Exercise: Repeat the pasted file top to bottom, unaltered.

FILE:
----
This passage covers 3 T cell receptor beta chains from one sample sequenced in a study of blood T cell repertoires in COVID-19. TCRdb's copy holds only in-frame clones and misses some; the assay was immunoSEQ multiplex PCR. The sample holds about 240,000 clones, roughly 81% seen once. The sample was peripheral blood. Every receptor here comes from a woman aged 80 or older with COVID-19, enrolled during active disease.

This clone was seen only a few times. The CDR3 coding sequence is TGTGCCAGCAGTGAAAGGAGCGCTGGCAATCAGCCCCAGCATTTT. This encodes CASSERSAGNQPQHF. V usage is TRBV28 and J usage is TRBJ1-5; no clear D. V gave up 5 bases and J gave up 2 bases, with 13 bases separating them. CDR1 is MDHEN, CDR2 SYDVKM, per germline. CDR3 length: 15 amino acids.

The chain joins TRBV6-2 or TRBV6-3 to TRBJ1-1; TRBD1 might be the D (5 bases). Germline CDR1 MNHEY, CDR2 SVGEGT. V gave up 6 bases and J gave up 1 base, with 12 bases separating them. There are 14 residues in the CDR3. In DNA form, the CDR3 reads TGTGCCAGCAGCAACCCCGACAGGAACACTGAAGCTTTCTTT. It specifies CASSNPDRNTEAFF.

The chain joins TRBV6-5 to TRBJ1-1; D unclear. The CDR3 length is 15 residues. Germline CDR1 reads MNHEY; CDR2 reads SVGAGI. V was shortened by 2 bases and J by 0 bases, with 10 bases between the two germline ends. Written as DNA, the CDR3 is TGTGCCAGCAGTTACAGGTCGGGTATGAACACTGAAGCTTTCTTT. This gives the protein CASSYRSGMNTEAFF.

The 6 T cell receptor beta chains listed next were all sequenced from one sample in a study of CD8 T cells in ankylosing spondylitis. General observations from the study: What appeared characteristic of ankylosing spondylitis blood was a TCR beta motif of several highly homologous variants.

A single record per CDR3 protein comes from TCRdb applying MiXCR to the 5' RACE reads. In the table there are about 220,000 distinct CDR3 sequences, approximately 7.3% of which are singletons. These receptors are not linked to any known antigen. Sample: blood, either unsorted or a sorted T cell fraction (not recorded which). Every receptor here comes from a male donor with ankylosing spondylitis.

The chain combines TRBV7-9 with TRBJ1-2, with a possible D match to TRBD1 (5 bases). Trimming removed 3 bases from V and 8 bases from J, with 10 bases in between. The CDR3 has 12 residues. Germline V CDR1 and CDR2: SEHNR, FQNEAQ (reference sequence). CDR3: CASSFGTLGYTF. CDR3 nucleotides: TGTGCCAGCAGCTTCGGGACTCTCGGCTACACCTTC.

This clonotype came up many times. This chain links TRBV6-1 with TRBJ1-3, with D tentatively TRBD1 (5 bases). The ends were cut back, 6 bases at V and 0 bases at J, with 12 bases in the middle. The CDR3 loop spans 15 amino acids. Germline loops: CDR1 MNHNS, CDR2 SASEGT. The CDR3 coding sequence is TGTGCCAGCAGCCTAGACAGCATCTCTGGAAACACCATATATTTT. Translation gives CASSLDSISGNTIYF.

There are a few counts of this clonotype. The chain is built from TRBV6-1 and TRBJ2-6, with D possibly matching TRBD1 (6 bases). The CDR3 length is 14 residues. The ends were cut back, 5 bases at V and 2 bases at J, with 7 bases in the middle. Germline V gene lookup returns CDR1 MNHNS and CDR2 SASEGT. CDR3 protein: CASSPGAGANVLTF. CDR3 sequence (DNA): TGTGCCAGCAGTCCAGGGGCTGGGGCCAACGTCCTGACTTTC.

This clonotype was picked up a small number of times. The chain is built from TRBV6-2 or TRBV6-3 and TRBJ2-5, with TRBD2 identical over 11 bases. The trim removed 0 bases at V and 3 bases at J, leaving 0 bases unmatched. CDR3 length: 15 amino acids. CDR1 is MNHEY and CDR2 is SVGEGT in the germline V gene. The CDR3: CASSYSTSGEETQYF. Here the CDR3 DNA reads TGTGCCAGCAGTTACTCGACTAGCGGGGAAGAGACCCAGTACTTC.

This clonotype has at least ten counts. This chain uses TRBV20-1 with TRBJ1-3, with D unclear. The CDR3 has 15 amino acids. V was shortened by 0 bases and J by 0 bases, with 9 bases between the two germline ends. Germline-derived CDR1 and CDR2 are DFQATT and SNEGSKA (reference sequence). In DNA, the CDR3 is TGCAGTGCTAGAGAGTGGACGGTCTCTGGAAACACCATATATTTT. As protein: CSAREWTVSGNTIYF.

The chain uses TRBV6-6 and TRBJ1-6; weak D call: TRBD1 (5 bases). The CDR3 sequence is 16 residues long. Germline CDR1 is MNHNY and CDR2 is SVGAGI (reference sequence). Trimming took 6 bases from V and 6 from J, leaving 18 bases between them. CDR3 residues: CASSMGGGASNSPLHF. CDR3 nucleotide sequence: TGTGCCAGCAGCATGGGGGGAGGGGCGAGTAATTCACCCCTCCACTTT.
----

This passage covers 3 T cell receptor beta chains from one sample sequenced in a study of blood T cell repertoires in COVID-19. TCRdb's copy holds only in-frame clones and misses some; the assay was immunoSEQ multiplex PCR. The sample holds about 240,000 clones, roughly 81% seen once. The sample was peripheral blood. Every receptor here comes from a woman aged 80 or older with COVID-19, enrolled during active disease.

This clone was seen only a few times. The CDR3 coding sequence is TGTGCCAGCAGTGAAAGGAGCGCTGGCAATCAGCCCCAGCATTTT. This encodes CASSERSAGNQPQHF. V usage is TRBV28 and J usage is TRBJ1-5; no clear D. V gave up 5 bases and J gave up 2 bases, with 13 bases separating them. CDR1 is MDHEN, CDR2 SYDVKM, per germline. CDR3 length: 15 amino acids.

The chain joins TRBV6-2 or TRBV6-3 to TRBJ1-1; TRBD1 might be the D (5 bases). Germline CDR1 MNHEY, CDR2 SVGEGT. V gave up 6 bases and J gave up 1 base, with 12 bases separating them. There are 14 residues in the CDR3. In DNA form, the CDR3 reads TGTGCCAGCAGCAACCCCGACAGGAACACTGAAGCTTTCTTT. It specifies CASSNPDRNTEAFF.

The chain joins TRBV6-5 to TRBJ1-1; D unclear. The CDR3 length is 15 residues. Germline CDR1 reads MNHEY; CDR2 reads SVGAGI. V was shortened by 2 bases and J by 0 bases, with 10 bases between the two germline ends. Written as DNA, the CDR3 is TGTGCCAGCAGTTACAGGTCGGGTATGAACACTGAAGCTTTCTTT. This gives the protein CASSYRSGMNTEAFF.

The 6 T cell receptor beta chains listed next were all sequenced from one sample in a study of CD8 T cells in ankylosing spondylitis. General observations from the study: What appeared characteristic of ankylosing spondylitis blood was a TCR beta motif of several highly homologous variants.

A single record per CDR3 protein comes from TCRdb applying MiXCR to the 5' RACE reads. In the table there are about 220,000 distinct CDR3 sequences, approximately 7.3% of which are singletons. These receptors are not linked to any known antigen. Sample: blood, either unsorted or a sorted T cell fraction (not recorded which). Every receptor here comes from a male donor with ankylosing spondylitis.

The chain combines TRBV7-9 with TRBJ1-2, with a possible D match to TRBD1 (5 bases). Trimming removed 3 bases from V and 8 bases from J, with 10 bases in between. The CDR3 has 12 residues. Germline V CDR1 and CDR2: SEHNR, FQNEAQ (reference sequence). CDR3: CASSFGTLGYTF. CDR3 nucleotides: TGTGCCAGCAGCTTCGGGACTCTCGGCTACACCTTC.

This clonotype came up many times. This chain links TRBV6-1 with TRBJ1-3, with D tentatively TRBD1 (5 bases). The ends were cut back, 6 bases at V and 0 bases at J, with 12 bases in the middle. The CDR3 loop spans 15 amino acids. Germline loops: CDR1 MNHNS, CDR2 SASEGT. The CDR3 coding sequence is TGTGCCAGCAGCCTAGACAGCATCTCTGGAAACACCATATATTTT. Translation gives CASSLDSISGNTIYF.

There are a few counts of this clonotype. The chain is built from TRBV6-1 and TRBJ2-6, with D possibly matching TRBD1 (6 bases). The CDR3 length is 14 residues. The ends were cut back, 5 bases at V and 2 bases at J, with 7 bases in the middle. Germline V gene lookup returns CDR1 MNHNS and CDR2 SASEGT. CDR3 protein: CASSPGAGANVLTF. CDR3 sequence (DNA): TGTGCCAGCAGTCCAGGGGCTGGGGCCAACGTCCTGACTTTC.

This clonotype was picked up a small number of times. The chain is built from TRBV6-2 or TRBV6-3 and TRBJ2-5, with TRBD2 identical over 11 bases. The trim removed 0 bases at V and 3 bases at J, leaving 0 bases unmatched. CDR3 length: 15 amino acids. CDR1 is MNHEY and CDR2 is SVGEGT in the germline V gene. The CDR3: CASSYSTSGEETQYF. Here the CDR3 DNA reads TGTGCCAGCAGTTACTCGACTAGCGGGGAAGAGACCCAGTACTTC.

This clonotype has at least ten counts. This chain uses TRBV20-1 with TRBJ1-3, with D unclear. The CDR3 has 15 amino acids. V was shortened by 0 bases and J by 0 bases, with 9 bases between the two germline ends. Germline-derived CDR1 and CDR2 are DFQATT and SNEGSKA (reference sequence). In DNA, the CDR3 is TGCAGTGCTAGAGAGTGGACGGTCTCTGGAAACACCATATATTTT. As protein: CSAREWTVSGNTIYF.

The chain uses TRBV6-6 and TRBJ1-6; weak D call: TRBD1 (5 bases). The CDR3 sequence is 16 residues long. Germline CDR1 is MNHNY and CDR2 is SVGAGI (reference sequence). Trimming took 6 bases from V and 6 from J, leaving 18 bases between them. CDR3 residues: CASSMGGGASNSPLHF. CDR3 nucleotide sequence: TGTGCCAGCAGCATGGGGGGAGGGGCGAGTAATTCACCCCTCCACTTT.